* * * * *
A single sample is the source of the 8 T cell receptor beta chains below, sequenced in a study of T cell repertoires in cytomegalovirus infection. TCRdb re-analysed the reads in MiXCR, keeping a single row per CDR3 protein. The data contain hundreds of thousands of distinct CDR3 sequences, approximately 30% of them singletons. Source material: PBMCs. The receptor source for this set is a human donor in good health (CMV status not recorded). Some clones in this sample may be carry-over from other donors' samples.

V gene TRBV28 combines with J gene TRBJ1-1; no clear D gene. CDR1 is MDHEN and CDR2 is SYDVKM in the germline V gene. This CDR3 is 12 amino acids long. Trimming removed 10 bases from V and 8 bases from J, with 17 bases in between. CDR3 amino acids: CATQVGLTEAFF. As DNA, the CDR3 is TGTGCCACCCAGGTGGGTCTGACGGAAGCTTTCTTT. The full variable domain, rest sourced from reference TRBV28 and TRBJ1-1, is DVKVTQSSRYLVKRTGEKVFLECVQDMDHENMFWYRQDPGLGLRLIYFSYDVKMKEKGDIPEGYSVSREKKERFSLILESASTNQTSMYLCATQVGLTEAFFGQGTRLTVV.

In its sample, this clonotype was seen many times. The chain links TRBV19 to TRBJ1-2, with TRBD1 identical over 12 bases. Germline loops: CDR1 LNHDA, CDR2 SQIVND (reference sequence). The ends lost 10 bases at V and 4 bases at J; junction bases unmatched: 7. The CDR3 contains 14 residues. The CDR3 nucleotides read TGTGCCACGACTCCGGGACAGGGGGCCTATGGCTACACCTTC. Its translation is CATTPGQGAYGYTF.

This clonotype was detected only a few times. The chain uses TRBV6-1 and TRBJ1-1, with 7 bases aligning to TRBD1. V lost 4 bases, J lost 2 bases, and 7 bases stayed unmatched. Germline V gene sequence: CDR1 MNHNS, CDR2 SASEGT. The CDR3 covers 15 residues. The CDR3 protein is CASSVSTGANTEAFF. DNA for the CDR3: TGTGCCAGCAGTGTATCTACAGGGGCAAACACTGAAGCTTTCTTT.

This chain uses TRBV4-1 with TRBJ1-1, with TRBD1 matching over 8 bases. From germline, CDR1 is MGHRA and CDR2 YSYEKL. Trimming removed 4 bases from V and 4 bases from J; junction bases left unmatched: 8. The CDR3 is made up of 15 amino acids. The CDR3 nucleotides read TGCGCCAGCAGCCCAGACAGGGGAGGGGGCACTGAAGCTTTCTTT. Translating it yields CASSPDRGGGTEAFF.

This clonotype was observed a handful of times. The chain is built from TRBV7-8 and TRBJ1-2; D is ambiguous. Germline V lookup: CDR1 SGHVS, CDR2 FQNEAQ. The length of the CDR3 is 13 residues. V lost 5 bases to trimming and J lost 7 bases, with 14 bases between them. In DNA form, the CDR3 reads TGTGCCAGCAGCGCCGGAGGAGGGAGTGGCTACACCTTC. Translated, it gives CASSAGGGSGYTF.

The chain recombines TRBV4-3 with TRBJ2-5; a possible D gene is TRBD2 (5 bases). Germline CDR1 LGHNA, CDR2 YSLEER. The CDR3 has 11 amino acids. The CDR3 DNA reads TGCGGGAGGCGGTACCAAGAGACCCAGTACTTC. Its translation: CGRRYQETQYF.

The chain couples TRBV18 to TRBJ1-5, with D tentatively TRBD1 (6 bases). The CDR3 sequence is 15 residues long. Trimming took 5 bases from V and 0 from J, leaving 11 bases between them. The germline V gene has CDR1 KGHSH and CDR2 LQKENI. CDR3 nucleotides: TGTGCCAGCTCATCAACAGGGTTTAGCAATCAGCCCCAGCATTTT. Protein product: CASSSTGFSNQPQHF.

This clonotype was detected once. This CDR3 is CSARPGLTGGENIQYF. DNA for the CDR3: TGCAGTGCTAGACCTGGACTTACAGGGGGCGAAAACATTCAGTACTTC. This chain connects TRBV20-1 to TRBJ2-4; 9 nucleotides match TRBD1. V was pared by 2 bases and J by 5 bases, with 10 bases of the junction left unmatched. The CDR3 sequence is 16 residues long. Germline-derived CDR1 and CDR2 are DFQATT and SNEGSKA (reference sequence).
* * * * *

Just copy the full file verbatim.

A single sample is the source of the 8 T cell receptor beta chains below, sequenced in a study of T cell repertoires in cytomegalovirus infection. TCRdb re-analysed the reads in MiXCR, keeping a single row per CDR3 protein. The data contain hundreds of thousands of distinct CDR3 sequences, approximately 30% of them singletons. Source material: PBMCs. The receptor source for this set is a human donor in good health (CMV status not recorded). Some clones in this sample may be carry-over from other donors' samples.

V gene TRBV28 combines with J gene TRBJ1-1; no clear D gene. CDR1 is MDHEN and CDR2 is SYDVKM in the germline V gene. This CDR3 is 12 amino acids long. Trimming removed 10 bases from V and 8 bases from J, with 17 bases in between. CDR3 amino acids: CATQVGLTEAFF. As DNA, the CDR3 is TGTGCCACCCAGGTGGGTCTGACGGAAGCTTTCTTT. The full variable domain, rest sourced from reference TRBV28 and TRBJ1-1, is DVKVTQSSRYLVKRTGEKVFLECVQDMDHENMFWYRQDPGLGLRLIYFSYDVKMKEKGDIPEGYSVSREKKERFSLILESASTNQTSMYLCATQVGLTEAFFGQGTRLTVV.

In its sample, this clonotype was seen many times. The chain links TRBV19 to TRBJ1-2, with TRBD1 identical over 12 bases. Germline loops: CDR1 LNHDA, CDR2 SQIVND (reference sequence). The ends lost 10 bases at V and 4 bases at J; junction bases unmatched: 7. The CDR3 contains 14 residues. The CDR3 nucleotides read TGTGCCACGACTCCGGGACAGGGGGCCTATGGCTACACCTTC. Its translation is CATTPGQGAYGYTF.

This clonotype was detected only a few times. The chain uses TRBV6-1 and TRBJ1-1, with 7 bases aligning to TRBD1. V lost 4 bases, J lost 2 bases, and 7 bases stayed unmatched. Germline V gene sequence: CDR1 MNHNS, CDR2 SASEGT. The CDR3 covers 15 residues. The CDR3 protein is CASSVSTGANTEAFF. DNA for the CDR3: TGTGCCAGCAGTGTATCTACAGGGGCAAACACTGAAGCTTTCTTT.

This chain uses TRBV4-1 with TRBJ1-1, with TRBD1 matching over 8 bases. From germline, CDR1 is MGHRA and CDR2 YSYEKL. Trimming removed 4 bases from V and 4 bases from J; junction bases left unmatched: 8. The CDR3 is made up of 15 amino acids. The CDR3 nucleotides read TGCGCCAGCAGCCCAGACAGGGGAGGGGGCACTGAAGCTTTCTTT. Translating it yields CASSPDRGGGTEAFF.

This clonotype was observed a handful of times. The chain is built from TRBV7-8 and TRBJ1-2; D is ambiguous. Germline V lookup: CDR1 SGHVS, CDR2 FQNEAQ. The length of the CDR3 is 13 residues. V lost 5 bases to trimming and J lost 7 bases, with 14 bases between them. In DNA form, the CDR3 reads TGTGCCAGCAGCGCCGGAGGAGGGAGTGGCTACACCTTC. Translated, it gives CASSAGGGSGYTF.

The chain recombines TRBV4-3 with TRBJ2-5; a possible D gene is TRBD2 (5 bases). Germline CDR1 LGHNA, CDR2 YSLEER. The CDR3 has 11 amino acids. The CDR3 DNA reads TGCGGGAGGCGGTACCAAGAGACCCAGTACTTC. Its translation: CGRRYQETQYF.

The chain couples TRBV18 to TRBJ1-5, with D tentatively TRBD1 (6 bases). The CDR3 sequence is 15 residues long. Trimming took 5 bases from V and 0 from J, leaving 11 bases between them. The germline V gene has CDR1 KGHSH and CDR2 LQKENI. CDR3 nucleotides: TGTGCCAGCTCATCAACAGGGTTTAGCAATCAGCCCCAGCATTTT. Protein product: CASSSTGFSNQPQHF.

This clonotype was detected once. This CDR3 is CSARPGLTGGENIQYF. DNA for the CDR3: TGCAGTGCTAGACCTGGACTTACAGGGGGCGAAAACATTCAGTACTTC. This chain connects TRBV20-1 to TRBJ2-4; 9 nucleotides match TRBD1. V was pared by 2 bases and J by 5 bases, with 10 bases of the junction left unmatched. The CDR3 sequence is 16 residues long. Germline-derived CDR1 and CDR2 are DFQATT and SNEGSKA (reference sequence).